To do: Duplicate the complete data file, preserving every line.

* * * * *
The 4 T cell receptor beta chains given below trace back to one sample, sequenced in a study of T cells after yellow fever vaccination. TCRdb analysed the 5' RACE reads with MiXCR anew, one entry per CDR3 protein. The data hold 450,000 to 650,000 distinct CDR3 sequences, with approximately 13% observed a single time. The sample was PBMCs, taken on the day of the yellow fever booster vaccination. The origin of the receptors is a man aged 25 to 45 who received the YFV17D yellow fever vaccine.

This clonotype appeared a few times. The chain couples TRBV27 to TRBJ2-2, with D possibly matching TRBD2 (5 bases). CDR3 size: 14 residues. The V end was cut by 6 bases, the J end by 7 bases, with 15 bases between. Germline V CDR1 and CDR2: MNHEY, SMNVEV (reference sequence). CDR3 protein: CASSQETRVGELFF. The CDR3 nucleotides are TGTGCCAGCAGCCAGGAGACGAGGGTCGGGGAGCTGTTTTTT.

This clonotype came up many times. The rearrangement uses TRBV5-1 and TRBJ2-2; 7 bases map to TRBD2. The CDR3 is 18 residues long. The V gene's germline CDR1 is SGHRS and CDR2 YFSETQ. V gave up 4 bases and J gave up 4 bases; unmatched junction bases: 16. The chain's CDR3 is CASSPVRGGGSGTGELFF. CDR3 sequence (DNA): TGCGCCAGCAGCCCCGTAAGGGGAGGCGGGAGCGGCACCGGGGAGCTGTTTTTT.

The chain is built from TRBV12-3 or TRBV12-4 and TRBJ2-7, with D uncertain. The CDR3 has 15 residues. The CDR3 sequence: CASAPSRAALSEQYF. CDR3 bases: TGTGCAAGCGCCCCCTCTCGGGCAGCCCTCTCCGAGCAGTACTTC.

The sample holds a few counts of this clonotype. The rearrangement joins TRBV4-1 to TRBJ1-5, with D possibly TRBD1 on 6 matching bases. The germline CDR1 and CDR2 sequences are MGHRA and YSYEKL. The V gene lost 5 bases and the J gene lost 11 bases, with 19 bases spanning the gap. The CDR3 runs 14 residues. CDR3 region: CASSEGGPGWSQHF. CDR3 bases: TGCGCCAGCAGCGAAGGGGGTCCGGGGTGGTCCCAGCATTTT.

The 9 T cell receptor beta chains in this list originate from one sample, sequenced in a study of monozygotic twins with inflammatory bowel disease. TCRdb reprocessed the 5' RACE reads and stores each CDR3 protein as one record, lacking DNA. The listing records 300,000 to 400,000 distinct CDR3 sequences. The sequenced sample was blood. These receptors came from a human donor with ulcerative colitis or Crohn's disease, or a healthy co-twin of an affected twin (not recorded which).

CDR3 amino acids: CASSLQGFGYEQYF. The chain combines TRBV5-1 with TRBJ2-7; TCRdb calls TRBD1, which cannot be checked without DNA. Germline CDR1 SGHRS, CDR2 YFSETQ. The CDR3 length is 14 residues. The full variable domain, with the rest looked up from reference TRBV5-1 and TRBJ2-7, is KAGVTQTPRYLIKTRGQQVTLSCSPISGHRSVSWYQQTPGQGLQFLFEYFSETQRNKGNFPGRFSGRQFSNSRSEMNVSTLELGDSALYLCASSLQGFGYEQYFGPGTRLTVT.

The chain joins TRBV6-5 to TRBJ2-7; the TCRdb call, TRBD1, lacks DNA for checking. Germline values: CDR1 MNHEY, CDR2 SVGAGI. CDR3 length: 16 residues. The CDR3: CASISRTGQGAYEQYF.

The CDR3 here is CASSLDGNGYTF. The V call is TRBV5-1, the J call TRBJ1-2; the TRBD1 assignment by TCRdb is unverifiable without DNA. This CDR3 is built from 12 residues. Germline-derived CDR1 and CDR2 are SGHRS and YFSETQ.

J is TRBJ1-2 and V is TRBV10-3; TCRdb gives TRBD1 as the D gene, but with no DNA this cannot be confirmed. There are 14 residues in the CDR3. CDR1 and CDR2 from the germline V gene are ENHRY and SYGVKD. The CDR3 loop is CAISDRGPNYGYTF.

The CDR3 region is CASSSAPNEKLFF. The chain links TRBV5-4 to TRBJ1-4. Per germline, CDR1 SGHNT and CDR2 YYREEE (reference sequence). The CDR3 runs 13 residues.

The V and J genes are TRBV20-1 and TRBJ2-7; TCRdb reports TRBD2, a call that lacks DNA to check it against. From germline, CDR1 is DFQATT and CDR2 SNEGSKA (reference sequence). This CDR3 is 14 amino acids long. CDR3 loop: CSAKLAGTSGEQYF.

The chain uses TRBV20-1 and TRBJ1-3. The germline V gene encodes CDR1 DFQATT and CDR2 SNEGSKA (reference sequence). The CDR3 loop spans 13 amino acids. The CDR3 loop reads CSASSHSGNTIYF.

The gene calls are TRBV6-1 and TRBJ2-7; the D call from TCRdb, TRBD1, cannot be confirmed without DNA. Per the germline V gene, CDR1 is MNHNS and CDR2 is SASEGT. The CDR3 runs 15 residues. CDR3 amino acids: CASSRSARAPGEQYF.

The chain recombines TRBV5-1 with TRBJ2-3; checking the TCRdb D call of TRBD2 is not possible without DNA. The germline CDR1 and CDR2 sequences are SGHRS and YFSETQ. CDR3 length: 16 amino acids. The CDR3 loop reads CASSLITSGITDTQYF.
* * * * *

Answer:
The 4 T cell receptor beta chains given below trace back to one sample, sequenced in a study of T cells after yellow fever vaccination. TCRdb analysed the 5' RACE reads with MiXCR anew, one entry per CDR3 protein. The data hold 450,000 to 650,000 distinct CDR3 sequences, with approximately 13% observed a single time. The sample was PBMCs, taken on the day of the yellow fever booster vaccination. The origin of the receptors is a man aged 25 to 45 who received the YFV17D yellow fever vaccine.

This clonotype appeared a few times. The chain couples TRBV27 to TRBJ2-2, with D possibly matching TRBD2 (5 bases). CDR3 size: 14 residues. The V end was cut by 6 bases, the J end by 7 bases, with 15 bases between. Germline V CDR1 and CDR2: MNHEY, SMNVEV (reference sequence). CDR3 protein: CASSQETRVGELFF. The CDR3 nucleotides are TGTGCCAGCAGCCAGGAGACGAGGGTCGGGGAGCTGTTTTTT.

This clonotype came up many times. The rearrangement uses TRBV5-1 and TRBJ2-2; 7 bases map to TRBD2. The CDR3 is 18 residues long. The V gene's germline CDR1 is SGHRS and CDR2 YFSETQ. V gave up 4 bases and J gave up 4 bases; unmatched junction bases: 16. The chain's CDR3 is CASSPVRGGGSGTGELFF. CDR3 sequence (DNA): TGCGCCAGCAGCCCCGTAAGGGGAGGCGGGAGCGGCACCGGGGAGCTGTTTTTT.

The chain is built from TRBV12-3 or TRBV12-4 and TRBJ2-7, with D uncertain. The CDR3 has 15 residues. The CDR3 sequence: CASAPSRAALSEQYF. CDR3 bases: TGTGCAAGCGCCCCCTCTCGGGCAGCCCTCTCCGAGCAGTACTTC.

The sample holds a few counts of this clonotype. The rearrangement joins TRBV4-1 to TRBJ1-5, with D possibly TRBD1 on 6 matching bases. The germline CDR1 and CDR2 sequences are MGHRA and YSYEKL. The V gene lost 5 bases and the J gene lost 11 bases, with 19 bases spanning the gap. The CDR3 runs 14 residues. CDR3 region: CASSEGGPGWSQHF. CDR3 bases: TGCGCCAGCAGCGAAGGGGGTCCGGGGTGGTCCCAGCATTTT.

The 9 T cell receptor beta chains in this list originate from one sample, sequenced in a study of monozygotic twins with inflammatory bowel disease. TCRdb reprocessed the 5' RACE reads and stores each CDR3 protein as one record, lacking DNA. The listing records 300,000 to 400,000 distinct CDR3 sequences. The sequenced sample was blood. These receptors came from a human donor with ulcerative colitis or Crohn's disease, or a healthy co-twin of an affected twin (not recorded which).

CDR3 amino acids: CASSLQGFGYEQYF. The chain combines TRBV5-1 with TRBJ2-7; TCRdb calls TRBD1, which cannot be checked without DNA. Germline CDR1 SGHRS, CDR2 YFSETQ. The CDR3 length is 14 residues. The full variable domain, with the rest looked up from reference TRBV5-1 and TRBJ2-7, is KAGVTQTPRYLIKTRGQQVTLSCSPISGHRSVSWYQQTPGQGLQFLFEYFSETQRNKGNFPGRFSGRQFSNSRSEMNVSTLELGDSALYLCASSLQGFGYEQYFGPGTRLTVT.

The chain joins TRBV6-5 to TRBJ2-7; the TCRdb call, TRBD1, lacks DNA for checking. Germline values: CDR1 MNHEY, CDR2 SVGAGI. CDR3 length: 16 residues. The CDR3: CASISRTGQGAYEQYF.

The CDR3 here is CASSLDGNGYTF. The V call is TRBV5-1, the J call TRBJ1-2; the TRBD1 assignment by TCRdb is unverifiable without DNA. This CDR3 is built from 12 residues. Germline-derived CDR1 and CDR2 are SGHRS and YFSETQ.

J is TRBJ1-2 and V is TRBV10-3; TCRdb gives TRBD1 as the D gene, but with no DNA this cannot be confirmed. There are 14 residues in the CDR3. CDR1 and CDR2 from the germline V gene are ENHRY and SYGVKD. The CDR3 loop is CAISDRGPNYGYTF.

The CDR3 region is CASSSAPNEKLFF. The chain links TRBV5-4 to TRBJ1-4. Per germline, CDR1 SGHNT and CDR2 YYREEE (reference sequence). The CDR3 runs 13 residues.

The V and J genes are TRBV20-1 and TRBJ2-7; TCRdb reports TRBD2, a call that lacks DNA to check it against. From germline, CDR1 is DFQATT and CDR2 SNEGSKA (reference sequence). This CDR3 is 14 amino acids long. CDR3 loop: CSAKLAGTSGEQYF.

The chain uses TRBV20-1 and TRBJ1-3. The germline V gene encodes CDR1 DFQATT and CDR2 SNEGSKA (reference sequence). The CDR3 loop spans 13 amino acids. The CDR3 loop reads CSASSHSGNTIYF.

The gene calls are TRBV6-1 and TRBJ2-7; the D call from TCRdb, TRBD1, cannot be confirmed without DNA. Per the germline V gene, CDR1 is MNHNS and CDR2 is SASEGT. The CDR3 runs 15 residues. CDR3 amino acids: CASSRSARAPGEQYF.

The chain recombines TRBV5-1 with TRBJ2-3; checking the TCRdb D call of TRBD2 is not possible without DNA. The germline CDR1 and CDR2 sequences are SGHRS and YFSETQ. CDR3 length: 16 amino acids. The CDR3 loop reads CASSLITSGITDTQYF.